In 1987, a study was performed on hypertensive rats to determine the effects of maitake mushrooms on blood pressure. The rats were fed a diet that consisted of 5% maitake mushroom for a 9-week period. Not only did the experiment show that the mushrooms lower blood pressure, but it also had a positive effect on cholesterol as well. Those results were supported by several other animal studies performed in the early 2000’s; however, human studies and clinical trials have not been performed yet. Even though there are no human studies, many people report having lower blood pressure when regularly supplementing with maitake mushroom capsules.

Weight Loss

Many of the studies that show maitake mushrooms may be beneficial for diabetes also had an unexpected result: weight loss. This weight loss, along with several other factors, contributes towards managing the condition. However, you do not need to have diabetes in order to reap the benefits of weight loss from maitake mushrooms. Maitake mushrooms are low in calories, fat, and cholesterol, making them a great addition to any diet. They also possess many key vitamins and nutrients such as vitamin C, D, B2, niacin, magnesium, potassium and calcium, making them a superfood.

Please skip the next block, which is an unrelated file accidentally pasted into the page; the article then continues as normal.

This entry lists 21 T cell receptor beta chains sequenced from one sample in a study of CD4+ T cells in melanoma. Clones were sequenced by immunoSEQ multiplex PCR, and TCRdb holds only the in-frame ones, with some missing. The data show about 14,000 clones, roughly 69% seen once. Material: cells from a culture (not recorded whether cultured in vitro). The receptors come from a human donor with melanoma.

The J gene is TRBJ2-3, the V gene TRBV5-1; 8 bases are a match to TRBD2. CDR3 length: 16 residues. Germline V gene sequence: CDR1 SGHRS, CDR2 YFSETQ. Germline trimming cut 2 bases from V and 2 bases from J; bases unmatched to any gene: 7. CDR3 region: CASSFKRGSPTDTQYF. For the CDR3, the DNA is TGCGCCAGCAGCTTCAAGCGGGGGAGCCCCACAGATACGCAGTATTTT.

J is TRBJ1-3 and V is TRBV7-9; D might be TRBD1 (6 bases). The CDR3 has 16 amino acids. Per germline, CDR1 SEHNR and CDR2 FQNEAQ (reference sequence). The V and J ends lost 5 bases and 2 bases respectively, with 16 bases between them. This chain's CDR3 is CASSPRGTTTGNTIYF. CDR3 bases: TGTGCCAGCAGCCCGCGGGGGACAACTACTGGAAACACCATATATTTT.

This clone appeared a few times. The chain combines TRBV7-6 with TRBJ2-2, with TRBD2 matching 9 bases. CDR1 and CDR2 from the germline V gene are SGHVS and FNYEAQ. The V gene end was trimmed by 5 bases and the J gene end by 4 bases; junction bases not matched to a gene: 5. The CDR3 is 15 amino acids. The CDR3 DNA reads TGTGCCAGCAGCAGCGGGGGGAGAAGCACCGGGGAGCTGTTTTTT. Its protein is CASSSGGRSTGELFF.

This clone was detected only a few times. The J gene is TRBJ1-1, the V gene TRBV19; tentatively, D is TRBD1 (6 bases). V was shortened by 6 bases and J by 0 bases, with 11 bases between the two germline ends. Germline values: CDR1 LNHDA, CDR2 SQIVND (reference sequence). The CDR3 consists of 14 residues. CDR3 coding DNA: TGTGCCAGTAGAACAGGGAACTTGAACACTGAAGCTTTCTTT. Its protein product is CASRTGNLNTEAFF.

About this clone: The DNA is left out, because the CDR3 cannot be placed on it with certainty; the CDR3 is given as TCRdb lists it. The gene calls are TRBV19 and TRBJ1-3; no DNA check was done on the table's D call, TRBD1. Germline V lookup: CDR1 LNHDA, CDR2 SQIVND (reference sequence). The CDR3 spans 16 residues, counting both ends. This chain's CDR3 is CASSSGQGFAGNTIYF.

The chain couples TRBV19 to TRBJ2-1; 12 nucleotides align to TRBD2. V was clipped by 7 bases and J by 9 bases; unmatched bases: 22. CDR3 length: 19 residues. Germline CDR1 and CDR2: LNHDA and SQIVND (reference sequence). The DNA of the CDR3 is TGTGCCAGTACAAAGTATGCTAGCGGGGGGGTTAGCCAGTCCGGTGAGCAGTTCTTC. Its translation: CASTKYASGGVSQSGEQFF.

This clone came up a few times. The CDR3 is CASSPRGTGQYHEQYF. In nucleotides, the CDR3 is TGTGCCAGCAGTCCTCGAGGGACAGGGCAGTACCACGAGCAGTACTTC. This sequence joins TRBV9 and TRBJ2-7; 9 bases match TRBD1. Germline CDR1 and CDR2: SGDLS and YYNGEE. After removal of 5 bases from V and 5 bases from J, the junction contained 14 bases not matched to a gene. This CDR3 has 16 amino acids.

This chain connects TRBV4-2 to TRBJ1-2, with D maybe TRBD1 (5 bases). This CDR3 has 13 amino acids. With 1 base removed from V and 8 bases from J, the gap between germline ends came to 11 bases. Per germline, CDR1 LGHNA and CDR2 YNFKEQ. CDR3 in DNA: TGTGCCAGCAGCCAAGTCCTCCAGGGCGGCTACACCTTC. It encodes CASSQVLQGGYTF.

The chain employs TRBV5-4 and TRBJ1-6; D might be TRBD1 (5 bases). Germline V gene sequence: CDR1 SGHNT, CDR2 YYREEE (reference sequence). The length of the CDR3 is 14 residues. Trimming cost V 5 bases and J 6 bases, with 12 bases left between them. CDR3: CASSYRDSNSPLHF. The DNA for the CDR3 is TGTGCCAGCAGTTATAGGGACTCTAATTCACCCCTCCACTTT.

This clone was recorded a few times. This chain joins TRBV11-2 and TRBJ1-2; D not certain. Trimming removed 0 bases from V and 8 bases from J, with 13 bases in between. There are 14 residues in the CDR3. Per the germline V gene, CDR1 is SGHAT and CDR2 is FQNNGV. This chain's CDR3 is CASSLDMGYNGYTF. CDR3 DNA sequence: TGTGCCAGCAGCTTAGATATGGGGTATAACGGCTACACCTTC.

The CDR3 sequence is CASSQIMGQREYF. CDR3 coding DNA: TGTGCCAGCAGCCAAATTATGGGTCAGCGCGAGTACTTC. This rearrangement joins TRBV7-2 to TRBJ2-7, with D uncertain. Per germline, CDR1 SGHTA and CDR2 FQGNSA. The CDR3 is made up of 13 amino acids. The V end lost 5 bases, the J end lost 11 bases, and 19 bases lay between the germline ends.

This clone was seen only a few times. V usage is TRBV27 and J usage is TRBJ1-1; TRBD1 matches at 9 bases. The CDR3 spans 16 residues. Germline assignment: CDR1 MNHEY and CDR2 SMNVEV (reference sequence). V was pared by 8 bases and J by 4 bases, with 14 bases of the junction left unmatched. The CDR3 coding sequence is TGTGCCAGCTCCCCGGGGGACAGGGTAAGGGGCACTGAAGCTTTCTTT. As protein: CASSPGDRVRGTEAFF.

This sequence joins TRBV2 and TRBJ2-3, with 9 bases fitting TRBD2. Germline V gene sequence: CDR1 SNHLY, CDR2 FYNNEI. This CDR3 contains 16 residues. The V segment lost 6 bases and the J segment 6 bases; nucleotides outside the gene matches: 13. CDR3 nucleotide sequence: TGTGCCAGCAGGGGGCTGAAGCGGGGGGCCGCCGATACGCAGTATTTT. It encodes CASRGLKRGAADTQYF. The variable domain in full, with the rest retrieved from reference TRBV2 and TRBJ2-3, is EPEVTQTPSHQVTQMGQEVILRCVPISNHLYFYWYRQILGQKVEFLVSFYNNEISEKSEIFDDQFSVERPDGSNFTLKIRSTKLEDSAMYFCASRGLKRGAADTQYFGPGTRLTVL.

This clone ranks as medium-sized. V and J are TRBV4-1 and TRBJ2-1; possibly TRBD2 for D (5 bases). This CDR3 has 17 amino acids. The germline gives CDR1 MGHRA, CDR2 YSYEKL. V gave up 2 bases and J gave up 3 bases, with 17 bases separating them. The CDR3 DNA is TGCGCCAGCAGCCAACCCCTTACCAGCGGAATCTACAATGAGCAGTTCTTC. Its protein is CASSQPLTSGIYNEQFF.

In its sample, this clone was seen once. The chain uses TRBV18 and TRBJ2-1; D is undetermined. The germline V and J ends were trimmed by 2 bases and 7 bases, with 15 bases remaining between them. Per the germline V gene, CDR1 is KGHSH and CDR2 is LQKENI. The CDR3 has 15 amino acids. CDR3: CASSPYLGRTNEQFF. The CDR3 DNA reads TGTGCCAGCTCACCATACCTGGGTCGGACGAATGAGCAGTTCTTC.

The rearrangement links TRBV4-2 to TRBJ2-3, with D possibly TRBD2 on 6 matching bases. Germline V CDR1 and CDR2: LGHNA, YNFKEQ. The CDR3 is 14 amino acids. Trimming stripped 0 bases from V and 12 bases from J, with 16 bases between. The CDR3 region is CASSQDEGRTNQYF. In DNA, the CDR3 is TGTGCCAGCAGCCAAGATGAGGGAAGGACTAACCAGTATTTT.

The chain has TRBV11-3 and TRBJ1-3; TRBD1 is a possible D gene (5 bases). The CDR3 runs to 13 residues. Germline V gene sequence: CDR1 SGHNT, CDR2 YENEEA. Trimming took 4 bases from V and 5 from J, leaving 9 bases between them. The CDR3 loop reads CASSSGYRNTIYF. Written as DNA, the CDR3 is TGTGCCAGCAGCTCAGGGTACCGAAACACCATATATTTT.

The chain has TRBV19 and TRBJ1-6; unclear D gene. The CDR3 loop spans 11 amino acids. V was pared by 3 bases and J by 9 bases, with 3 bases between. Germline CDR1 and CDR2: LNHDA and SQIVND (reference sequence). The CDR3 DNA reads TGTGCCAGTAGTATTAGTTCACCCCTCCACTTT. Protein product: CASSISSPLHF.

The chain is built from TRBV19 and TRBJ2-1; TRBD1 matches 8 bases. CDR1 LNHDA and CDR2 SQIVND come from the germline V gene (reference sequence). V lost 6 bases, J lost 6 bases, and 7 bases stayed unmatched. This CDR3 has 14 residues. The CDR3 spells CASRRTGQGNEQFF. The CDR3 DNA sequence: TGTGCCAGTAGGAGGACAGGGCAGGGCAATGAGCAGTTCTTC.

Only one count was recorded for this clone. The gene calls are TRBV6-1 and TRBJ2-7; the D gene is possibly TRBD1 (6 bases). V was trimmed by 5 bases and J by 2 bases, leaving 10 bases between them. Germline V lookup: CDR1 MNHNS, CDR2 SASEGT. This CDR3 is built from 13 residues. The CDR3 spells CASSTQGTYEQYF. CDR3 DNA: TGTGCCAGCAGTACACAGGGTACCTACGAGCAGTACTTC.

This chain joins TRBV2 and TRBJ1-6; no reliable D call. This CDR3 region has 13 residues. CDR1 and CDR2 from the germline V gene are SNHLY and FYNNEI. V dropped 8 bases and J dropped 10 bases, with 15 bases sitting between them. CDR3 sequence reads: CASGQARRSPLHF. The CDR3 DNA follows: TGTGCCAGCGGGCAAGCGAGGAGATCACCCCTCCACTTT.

Herpes

In 2007, an anti-viral compound was extracted from the fruiting bodies of freshly grown maitake mushrooms. That protein was recognized in a test-tube experiment to inhibit the properties of herpes simplex virus type 1, the version of the virus that produces cold sores. While the effects of the specific compound on herpes type 2, the version of the virus that produces genital herpes, are not yet known or tested, maitake mushrooms themselves have been tested in a few animal studies and one small clinical trial in the 1980’s and 1990’s with promising results. Although more research is still needed, many people swear that it prevents the spread of cold sores and genital herpes.